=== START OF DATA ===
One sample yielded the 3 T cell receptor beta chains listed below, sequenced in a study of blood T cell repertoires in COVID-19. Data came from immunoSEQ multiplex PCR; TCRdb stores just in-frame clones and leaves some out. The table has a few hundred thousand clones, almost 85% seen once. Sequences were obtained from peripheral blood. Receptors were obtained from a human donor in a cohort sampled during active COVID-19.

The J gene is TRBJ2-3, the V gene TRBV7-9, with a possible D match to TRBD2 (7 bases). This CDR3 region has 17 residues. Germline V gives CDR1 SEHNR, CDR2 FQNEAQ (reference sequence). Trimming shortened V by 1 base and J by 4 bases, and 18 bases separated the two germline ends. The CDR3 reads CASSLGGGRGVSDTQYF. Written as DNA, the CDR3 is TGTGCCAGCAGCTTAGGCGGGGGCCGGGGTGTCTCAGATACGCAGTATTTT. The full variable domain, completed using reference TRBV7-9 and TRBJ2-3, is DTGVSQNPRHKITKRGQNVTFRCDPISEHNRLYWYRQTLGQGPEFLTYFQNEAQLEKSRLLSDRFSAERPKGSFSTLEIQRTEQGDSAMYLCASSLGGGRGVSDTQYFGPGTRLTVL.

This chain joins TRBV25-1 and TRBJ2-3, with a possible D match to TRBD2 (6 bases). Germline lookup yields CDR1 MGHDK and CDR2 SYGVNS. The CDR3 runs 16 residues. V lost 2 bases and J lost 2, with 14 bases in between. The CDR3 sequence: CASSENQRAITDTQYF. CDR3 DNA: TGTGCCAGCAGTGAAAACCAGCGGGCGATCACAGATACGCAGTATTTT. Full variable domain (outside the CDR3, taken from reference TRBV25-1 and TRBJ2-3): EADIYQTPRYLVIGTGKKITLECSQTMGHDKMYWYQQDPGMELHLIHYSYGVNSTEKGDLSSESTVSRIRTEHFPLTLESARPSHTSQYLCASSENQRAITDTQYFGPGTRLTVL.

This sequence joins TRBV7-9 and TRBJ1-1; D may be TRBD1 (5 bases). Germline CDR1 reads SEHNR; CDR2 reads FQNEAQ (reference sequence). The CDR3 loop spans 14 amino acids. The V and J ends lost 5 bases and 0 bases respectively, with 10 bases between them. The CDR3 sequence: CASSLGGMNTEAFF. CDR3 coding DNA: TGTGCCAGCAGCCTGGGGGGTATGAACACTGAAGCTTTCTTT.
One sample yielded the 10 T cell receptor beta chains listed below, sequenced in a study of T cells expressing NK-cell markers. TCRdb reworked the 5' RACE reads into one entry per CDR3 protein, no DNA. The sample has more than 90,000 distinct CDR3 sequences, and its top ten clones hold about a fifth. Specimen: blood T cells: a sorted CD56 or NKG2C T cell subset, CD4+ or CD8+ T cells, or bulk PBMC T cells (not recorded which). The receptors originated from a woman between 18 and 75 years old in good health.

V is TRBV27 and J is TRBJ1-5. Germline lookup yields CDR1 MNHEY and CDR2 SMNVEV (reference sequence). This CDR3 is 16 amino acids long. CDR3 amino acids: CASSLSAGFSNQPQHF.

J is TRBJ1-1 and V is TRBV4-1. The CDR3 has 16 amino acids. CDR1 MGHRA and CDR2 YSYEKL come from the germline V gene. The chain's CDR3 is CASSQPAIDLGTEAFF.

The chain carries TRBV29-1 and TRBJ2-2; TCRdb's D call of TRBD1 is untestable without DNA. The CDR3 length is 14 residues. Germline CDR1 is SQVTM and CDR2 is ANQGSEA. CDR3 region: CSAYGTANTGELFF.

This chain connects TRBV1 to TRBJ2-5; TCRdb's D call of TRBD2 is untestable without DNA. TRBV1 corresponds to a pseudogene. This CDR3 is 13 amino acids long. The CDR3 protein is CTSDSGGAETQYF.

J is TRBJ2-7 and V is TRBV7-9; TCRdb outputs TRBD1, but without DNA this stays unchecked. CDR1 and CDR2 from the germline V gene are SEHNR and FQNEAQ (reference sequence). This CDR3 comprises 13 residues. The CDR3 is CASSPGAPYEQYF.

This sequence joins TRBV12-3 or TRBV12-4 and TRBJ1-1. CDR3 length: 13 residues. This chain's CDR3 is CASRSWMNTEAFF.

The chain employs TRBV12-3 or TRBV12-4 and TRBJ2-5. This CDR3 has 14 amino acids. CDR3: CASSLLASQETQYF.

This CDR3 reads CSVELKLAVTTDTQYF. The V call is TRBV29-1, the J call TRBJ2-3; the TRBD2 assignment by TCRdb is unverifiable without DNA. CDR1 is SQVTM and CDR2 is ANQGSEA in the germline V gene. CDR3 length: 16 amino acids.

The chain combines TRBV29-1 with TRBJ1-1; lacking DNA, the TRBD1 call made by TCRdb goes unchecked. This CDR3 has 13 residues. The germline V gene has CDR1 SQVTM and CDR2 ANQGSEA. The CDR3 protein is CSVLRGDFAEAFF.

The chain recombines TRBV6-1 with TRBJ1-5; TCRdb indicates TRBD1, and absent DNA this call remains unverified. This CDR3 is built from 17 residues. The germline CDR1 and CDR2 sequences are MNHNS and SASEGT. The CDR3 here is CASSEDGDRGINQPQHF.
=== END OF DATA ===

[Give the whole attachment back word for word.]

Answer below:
One sample yielded the 3 T cell receptor beta chains listed below, sequenced in a study of blood T cell repertoires in COVID-19. Data came from immunoSEQ multiplex PCR; TCRdb stores just in-frame clones and leaves some out. The table has a few hundred thousand clones, almost 85% seen once. Sequences were obtained from peripheral blood. Receptors were obtained from a human donor in a cohort sampled during active COVID-19.

The J gene is TRBJ2-3, the V gene TRBV7-9, with a possible D match to TRBD2 (7 bases). This CDR3 region has 17 residues. Germline V gives CDR1 SEHNR, CDR2 FQNEAQ (reference sequence). Trimming shortened V by 1 base and J by 4 bases, and 18 bases separated the two germline ends. The CDR3 reads CASSLGGGRGVSDTQYF. Written as DNA, the CDR3 is TGTGCCAGCAGCTTAGGCGGGGGCCGGGGTGTCTCAGATACGCAGTATTTT. The full variable domain, completed using reference TRBV7-9 and TRBJ2-3, is DTGVSQNPRHKITKRGQNVTFRCDPISEHNRLYWYRQTLGQGPEFLTYFQNEAQLEKSRLLSDRFSAERPKGSFSTLEIQRTEQGDSAMYLCASSLGGGRGVSDTQYFGPGTRLTVL.

This chain joins TRBV25-1 and TRBJ2-3, with a possible D match to TRBD2 (6 bases). Germline lookup yields CDR1 MGHDK and CDR2 SYGVNS. The CDR3 runs 16 residues. V lost 2 bases and J lost 2, with 14 bases in between. The CDR3 sequence: CASSENQRAITDTQYF. CDR3 DNA: TGTGCCAGCAGTGAAAACCAGCGGGCGATCACAGATACGCAGTATTTT. Full variable domain (outside the CDR3, taken from reference TRBV25-1 and TRBJ2-3): EADIYQTPRYLVIGTGKKITLECSQTMGHDKMYWYQQDPGMELHLIHYSYGVNSTEKGDLSSESTVSRIRTEHFPLTLESARPSHTSQYLCASSENQRAITDTQYFGPGTRLTVL.

This sequence joins TRBV7-9 and TRBJ1-1; D may be TRBD1 (5 bases). Germline CDR1 reads SEHNR; CDR2 reads FQNEAQ (reference sequence). The CDR3 loop spans 14 amino acids. The V and J ends lost 5 bases and 0 bases respectively, with 10 bases between them. The CDR3 sequence: CASSLGGMNTEAFF. CDR3 coding DNA: TGTGCCAGCAGCCTGGGGGGTATGAACACTGAAGCTTTCTTT.
One sample yielded the 10 T cell receptor beta chains listed below, sequenced in a study of T cells expressing NK-cell markers. TCRdb reworked the 5' RACE reads into one entry per CDR3 protein, no DNA. The sample has more than 90,000 distinct CDR3 sequences, and its top ten clones hold about a fifth. Specimen: blood T cells: a sorted CD56 or NKG2C T cell subset, CD4+ or CD8+ T cells, or bulk PBMC T cells (not recorded which). The receptors originated from a woman between 18 and 75 years old in good health.

V is TRBV27 and J is TRBJ1-5. Germline lookup yields CDR1 MNHEY and CDR2 SMNVEV (reference sequence). This CDR3 is 16 amino acids long. CDR3 amino acids: CASSLSAGFSNQPQHF.

J is TRBJ1-1 and V is TRBV4-1. The CDR3 has 16 amino acids. CDR1 MGHRA and CDR2 YSYEKL come from the germline V gene. The chain's CDR3 is CASSQPAIDLGTEAFF.

The chain carries TRBV29-1 and TRBJ2-2; TCRdb's D call of TRBD1 is untestable without DNA. The CDR3 length is 14 residues. Germline CDR1 is SQVTM and CDR2 is ANQGSEA. CDR3 region: CSAYGTANTGELFF.

This chain connects TRBV1 to TRBJ2-5; TCRdb's D call of TRBD2 is untestable without DNA. TRBV1 corresponds to a pseudogene. This CDR3 is 13 amino acids long. The CDR3 protein is CTSDSGGAETQYF.

J is TRBJ2-7 and V is TRBV7-9; TCRdb outputs TRBD1, but without DNA this stays unchecked. CDR1 and CDR2 from the germline V gene are SEHNR and FQNEAQ (reference sequence). This CDR3 comprises 13 residues. The CDR3 is CASSPGAPYEQYF.

This sequence joins TRBV12-3 or TRBV12-4 and TRBJ1-1. CDR3 length: 13 residues. This chain's CDR3 is CASRSWMNTEAFF.

The chain employs TRBV12-3 or TRBV12-4 and TRBJ2-5. This CDR3 has 14 amino acids. CDR3: CASSLLASQETQYF.

This CDR3 reads CSVELKLAVTTDTQYF. The V call is TRBV29-1, the J call TRBJ2-3; the TRBD2 assignment by TCRdb is unverifiable without DNA. CDR1 is SQVTM and CDR2 is ANQGSEA in the germline V gene. CDR3 length: 16 amino acids.

The chain combines TRBV29-1 with TRBJ1-1; lacking DNA, the TRBD1 call made by TCRdb goes unchecked. This CDR3 has 13 residues. The germline V gene has CDR1 SQVTM and CDR2 ANQGSEA. The CDR3 protein is CSVLRGDFAEAFF.

The chain recombines TRBV6-1 with TRBJ1-5; TCRdb indicates TRBD1, and absent DNA this call remains unverified. This CDR3 is built from 17 residues. The germline CDR1 and CDR2 sequences are MNHNS and SASEGT. The CDR3 here is CASSEDGDRGINQPQHF.